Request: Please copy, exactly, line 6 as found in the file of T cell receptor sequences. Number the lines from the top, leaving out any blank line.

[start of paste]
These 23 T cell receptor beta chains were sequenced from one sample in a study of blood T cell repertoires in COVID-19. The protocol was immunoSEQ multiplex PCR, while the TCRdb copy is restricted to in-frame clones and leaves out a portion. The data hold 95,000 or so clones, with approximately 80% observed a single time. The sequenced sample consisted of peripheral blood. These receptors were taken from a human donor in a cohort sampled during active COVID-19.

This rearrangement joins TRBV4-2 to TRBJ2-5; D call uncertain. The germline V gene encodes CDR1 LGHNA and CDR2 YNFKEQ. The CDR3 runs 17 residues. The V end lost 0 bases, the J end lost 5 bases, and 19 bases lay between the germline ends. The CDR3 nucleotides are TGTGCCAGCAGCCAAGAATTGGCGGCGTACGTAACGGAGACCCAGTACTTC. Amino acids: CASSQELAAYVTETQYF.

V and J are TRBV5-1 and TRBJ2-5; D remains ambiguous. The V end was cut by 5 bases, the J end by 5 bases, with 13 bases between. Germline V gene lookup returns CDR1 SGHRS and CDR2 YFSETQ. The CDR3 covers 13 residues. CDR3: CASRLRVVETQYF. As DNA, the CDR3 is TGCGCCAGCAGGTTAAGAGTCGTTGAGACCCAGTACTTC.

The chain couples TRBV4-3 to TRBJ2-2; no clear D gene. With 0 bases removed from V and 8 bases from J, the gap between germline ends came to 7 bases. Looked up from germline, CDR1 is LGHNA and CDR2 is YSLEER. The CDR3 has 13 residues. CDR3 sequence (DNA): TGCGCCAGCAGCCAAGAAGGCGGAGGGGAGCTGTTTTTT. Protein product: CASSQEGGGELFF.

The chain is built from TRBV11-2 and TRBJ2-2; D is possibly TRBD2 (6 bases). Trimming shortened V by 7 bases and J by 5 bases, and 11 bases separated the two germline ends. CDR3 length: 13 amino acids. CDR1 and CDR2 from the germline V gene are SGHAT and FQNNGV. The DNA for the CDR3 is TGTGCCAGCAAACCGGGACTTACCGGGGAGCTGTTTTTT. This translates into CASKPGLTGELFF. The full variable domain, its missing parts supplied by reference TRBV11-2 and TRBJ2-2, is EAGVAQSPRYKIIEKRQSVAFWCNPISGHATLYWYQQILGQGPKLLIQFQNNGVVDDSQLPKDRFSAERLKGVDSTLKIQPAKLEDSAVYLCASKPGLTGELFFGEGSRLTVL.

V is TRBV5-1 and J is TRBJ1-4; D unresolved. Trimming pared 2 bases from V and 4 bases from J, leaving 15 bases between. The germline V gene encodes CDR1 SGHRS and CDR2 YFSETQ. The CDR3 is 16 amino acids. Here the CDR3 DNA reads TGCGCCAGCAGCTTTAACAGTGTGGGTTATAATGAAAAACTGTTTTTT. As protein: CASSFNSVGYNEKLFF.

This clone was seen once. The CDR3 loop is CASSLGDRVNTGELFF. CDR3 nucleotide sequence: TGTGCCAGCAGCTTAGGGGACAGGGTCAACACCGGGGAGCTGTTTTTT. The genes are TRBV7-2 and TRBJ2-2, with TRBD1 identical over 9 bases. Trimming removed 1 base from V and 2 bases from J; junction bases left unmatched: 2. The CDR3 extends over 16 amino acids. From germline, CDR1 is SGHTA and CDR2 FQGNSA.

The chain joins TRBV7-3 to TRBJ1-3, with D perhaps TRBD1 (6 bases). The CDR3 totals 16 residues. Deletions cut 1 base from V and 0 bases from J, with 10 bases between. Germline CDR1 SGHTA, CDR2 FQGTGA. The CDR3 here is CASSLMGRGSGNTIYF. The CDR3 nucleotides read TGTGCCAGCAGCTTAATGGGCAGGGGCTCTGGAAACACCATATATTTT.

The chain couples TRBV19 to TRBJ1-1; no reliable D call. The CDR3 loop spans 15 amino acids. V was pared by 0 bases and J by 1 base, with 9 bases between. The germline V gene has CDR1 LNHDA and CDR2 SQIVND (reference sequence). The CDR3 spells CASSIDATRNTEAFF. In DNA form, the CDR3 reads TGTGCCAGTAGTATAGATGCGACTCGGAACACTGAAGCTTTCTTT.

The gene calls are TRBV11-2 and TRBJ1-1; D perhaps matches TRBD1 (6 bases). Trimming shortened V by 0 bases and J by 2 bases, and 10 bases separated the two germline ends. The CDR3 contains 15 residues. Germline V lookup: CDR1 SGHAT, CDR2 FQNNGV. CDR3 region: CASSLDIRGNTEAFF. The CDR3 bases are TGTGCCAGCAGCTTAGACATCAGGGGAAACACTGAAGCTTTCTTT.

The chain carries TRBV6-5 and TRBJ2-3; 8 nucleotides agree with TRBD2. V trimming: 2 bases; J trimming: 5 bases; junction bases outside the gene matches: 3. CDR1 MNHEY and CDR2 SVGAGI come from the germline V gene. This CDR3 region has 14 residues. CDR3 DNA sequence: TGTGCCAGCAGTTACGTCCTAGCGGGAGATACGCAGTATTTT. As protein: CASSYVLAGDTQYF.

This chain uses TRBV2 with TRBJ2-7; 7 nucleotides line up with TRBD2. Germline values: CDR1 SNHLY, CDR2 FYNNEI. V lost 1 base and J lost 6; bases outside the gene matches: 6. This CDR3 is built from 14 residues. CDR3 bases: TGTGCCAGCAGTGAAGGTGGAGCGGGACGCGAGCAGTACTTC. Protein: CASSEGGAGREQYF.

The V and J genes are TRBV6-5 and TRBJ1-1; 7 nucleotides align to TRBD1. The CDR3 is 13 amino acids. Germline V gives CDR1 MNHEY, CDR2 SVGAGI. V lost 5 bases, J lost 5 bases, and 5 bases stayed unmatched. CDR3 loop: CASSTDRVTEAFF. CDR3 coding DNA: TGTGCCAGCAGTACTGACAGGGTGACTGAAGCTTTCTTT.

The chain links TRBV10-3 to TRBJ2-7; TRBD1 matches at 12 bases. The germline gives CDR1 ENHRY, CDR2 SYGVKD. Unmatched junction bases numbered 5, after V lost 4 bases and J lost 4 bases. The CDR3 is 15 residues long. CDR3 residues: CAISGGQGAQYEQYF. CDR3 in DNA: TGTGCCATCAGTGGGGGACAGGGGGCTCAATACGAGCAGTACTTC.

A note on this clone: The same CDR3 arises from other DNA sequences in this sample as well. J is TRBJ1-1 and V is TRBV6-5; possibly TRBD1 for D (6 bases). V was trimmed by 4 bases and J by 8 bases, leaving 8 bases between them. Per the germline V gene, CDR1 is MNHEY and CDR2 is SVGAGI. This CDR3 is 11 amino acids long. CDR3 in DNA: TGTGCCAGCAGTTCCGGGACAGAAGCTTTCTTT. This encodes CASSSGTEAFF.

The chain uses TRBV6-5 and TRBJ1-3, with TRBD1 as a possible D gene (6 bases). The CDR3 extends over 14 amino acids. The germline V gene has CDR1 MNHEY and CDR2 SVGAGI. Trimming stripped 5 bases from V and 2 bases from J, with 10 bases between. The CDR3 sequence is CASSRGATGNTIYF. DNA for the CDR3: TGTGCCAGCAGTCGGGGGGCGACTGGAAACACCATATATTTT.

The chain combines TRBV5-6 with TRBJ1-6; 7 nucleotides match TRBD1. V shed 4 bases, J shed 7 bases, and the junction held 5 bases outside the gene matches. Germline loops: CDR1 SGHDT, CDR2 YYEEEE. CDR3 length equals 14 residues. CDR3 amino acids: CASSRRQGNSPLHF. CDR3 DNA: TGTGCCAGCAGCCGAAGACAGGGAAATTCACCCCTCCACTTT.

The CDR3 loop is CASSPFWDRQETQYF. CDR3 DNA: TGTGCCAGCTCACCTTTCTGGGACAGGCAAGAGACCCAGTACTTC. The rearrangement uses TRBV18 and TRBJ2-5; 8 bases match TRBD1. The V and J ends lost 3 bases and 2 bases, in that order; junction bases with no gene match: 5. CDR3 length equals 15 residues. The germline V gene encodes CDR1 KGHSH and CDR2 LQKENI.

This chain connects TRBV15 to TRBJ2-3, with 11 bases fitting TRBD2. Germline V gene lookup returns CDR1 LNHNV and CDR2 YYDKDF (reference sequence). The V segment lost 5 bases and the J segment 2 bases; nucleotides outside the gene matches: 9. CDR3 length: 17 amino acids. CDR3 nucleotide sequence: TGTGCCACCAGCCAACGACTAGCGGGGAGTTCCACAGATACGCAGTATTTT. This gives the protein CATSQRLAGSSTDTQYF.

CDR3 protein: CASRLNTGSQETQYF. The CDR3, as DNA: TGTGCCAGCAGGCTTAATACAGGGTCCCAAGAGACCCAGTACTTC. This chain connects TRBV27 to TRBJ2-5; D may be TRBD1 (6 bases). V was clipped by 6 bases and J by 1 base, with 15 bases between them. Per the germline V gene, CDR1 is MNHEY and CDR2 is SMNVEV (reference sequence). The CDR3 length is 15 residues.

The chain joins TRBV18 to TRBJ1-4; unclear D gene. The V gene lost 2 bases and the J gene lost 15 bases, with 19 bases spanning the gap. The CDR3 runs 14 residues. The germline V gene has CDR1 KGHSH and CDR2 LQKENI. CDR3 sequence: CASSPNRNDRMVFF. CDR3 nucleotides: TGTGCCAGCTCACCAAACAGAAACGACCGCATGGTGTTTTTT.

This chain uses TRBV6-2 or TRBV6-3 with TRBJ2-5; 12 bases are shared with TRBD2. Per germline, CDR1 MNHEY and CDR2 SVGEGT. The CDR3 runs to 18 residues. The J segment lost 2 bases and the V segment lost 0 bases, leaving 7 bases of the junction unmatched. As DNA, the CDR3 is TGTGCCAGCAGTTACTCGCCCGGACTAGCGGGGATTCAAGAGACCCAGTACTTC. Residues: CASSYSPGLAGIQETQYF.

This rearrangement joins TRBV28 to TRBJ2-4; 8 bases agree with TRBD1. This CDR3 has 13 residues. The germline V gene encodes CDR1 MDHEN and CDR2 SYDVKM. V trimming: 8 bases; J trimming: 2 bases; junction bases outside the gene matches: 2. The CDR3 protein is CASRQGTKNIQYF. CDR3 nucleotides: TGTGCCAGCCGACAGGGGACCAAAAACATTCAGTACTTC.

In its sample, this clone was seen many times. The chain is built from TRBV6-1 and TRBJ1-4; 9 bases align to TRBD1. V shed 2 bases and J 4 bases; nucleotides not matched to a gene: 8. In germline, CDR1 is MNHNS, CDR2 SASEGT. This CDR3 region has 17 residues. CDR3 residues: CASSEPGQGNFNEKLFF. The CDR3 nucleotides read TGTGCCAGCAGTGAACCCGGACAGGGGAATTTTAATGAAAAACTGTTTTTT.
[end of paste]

V is TRBV5-1 and J is TRBJ1-4; D unresolved. Trimming pared 2 bases from V and 4 bases from J, leaving 15 bases between. The germline V gene encodes CDR1 SGHRS and CDR2 YFSETQ. The CDR3 is 16 amino acids. Here the CDR3 DNA reads TGCGCCAGCAGCTTTAACAGTGTGGGTTATAATGAAAAACTGTTTTTT. As protein: CASSFNSVGYNEKLFF.